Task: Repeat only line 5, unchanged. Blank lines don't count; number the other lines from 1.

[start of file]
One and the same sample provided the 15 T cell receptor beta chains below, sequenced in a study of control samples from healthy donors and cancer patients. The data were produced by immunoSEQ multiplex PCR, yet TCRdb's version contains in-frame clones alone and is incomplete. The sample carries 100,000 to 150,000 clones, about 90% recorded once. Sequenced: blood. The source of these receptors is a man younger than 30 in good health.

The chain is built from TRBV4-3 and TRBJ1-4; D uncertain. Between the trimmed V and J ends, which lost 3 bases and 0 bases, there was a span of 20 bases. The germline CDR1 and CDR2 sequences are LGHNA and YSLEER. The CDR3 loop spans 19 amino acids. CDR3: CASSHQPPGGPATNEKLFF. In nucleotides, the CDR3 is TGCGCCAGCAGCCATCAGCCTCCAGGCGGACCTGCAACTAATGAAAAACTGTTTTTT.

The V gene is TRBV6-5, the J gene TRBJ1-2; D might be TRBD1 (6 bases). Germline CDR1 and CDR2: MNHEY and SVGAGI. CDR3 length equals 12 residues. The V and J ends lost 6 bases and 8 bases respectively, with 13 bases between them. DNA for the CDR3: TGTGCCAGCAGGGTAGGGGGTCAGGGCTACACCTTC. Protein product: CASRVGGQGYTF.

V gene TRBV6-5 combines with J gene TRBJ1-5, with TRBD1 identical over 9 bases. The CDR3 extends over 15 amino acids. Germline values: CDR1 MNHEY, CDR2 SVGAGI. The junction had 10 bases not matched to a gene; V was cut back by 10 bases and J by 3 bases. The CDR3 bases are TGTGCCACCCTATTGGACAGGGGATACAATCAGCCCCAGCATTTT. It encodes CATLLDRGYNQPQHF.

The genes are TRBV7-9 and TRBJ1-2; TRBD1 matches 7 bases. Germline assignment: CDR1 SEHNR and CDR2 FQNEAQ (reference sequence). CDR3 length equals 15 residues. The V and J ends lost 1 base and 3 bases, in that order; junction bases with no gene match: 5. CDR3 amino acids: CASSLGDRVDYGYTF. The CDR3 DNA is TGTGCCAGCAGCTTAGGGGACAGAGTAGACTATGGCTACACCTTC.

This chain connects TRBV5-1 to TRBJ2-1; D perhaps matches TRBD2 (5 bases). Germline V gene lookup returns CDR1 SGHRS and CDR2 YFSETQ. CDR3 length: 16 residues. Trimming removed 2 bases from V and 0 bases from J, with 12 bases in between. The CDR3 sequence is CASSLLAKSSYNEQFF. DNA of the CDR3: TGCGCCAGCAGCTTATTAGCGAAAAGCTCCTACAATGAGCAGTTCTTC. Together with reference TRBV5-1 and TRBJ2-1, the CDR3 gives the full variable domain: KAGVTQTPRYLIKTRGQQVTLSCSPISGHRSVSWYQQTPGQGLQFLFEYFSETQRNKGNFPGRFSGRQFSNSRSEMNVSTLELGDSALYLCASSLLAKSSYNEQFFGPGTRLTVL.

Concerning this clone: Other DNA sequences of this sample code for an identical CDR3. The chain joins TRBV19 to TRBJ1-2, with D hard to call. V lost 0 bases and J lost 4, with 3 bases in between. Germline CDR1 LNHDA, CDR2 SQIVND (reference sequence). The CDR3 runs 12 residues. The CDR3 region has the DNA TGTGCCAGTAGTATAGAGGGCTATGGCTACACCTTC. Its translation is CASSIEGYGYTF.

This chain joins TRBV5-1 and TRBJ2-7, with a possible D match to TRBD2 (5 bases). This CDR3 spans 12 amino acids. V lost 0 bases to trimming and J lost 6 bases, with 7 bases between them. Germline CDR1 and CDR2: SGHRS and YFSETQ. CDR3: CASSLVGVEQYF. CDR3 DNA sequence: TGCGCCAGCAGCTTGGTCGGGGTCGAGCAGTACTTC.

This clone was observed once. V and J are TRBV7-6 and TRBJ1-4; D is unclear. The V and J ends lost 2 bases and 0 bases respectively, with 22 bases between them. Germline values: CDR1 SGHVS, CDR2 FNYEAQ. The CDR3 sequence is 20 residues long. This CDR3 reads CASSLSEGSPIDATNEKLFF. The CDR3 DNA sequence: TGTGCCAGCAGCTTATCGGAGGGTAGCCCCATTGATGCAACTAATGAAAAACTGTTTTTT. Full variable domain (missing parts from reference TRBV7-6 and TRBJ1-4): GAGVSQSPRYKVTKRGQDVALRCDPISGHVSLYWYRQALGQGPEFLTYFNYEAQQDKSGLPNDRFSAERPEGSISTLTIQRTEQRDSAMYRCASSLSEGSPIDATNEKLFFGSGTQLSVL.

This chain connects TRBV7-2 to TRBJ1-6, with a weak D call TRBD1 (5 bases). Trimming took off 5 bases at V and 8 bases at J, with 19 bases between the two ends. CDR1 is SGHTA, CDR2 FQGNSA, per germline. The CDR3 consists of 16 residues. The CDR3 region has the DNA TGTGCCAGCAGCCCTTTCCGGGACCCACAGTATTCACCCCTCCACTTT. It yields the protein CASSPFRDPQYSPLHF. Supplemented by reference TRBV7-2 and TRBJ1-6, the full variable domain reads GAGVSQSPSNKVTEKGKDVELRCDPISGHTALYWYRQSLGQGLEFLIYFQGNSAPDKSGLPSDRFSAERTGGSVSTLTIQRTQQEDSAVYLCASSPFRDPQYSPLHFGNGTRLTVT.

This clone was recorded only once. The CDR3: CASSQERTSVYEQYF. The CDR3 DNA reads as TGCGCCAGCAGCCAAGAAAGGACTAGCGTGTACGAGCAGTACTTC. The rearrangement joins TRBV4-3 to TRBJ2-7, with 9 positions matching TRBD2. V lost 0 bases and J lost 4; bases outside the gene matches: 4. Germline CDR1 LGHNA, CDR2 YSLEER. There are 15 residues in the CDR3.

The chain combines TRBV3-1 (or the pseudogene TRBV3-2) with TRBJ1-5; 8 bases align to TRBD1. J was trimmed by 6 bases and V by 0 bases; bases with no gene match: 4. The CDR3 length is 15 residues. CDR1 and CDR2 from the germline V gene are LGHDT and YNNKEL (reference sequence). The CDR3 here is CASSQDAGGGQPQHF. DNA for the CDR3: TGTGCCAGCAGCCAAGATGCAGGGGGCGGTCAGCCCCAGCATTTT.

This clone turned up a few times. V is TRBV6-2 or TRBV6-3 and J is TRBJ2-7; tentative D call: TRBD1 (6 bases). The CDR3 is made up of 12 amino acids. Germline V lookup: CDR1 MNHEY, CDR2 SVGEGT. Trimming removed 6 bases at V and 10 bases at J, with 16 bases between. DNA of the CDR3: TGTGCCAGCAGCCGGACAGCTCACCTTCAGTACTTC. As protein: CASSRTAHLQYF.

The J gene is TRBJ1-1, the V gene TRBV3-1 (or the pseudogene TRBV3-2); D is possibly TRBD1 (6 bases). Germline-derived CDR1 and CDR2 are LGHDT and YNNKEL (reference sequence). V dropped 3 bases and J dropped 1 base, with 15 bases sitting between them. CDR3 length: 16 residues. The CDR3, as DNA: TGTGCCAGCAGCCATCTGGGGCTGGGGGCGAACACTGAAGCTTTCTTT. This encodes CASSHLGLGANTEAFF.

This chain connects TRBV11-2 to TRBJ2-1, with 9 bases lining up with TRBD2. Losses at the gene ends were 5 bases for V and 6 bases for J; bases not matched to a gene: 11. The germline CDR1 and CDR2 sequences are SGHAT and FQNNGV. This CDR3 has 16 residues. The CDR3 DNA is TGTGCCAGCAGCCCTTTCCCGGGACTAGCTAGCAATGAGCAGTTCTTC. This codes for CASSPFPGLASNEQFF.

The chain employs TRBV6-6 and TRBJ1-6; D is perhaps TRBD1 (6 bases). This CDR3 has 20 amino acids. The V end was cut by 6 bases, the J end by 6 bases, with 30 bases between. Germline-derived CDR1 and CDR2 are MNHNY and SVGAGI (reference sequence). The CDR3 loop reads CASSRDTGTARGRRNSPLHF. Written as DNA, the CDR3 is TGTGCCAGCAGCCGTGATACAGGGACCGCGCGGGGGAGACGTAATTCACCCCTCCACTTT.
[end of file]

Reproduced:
The genes are TRBV7-9 and TRBJ1-2; TRBD1 matches 7 bases. Germline assignment: CDR1 SEHNR and CDR2 FQNEAQ (reference sequence). CDR3 length equals 15 residues. The V and J ends lost 1 base and 3 bases, in that order; junction bases with no gene match: 5. CDR3 amino acids: CASSLGDRVDYGYTF. The CDR3 DNA is TGTGCCAGCAGCTTAGGGGACAGAGTAGACTATGGCTACACCTTC.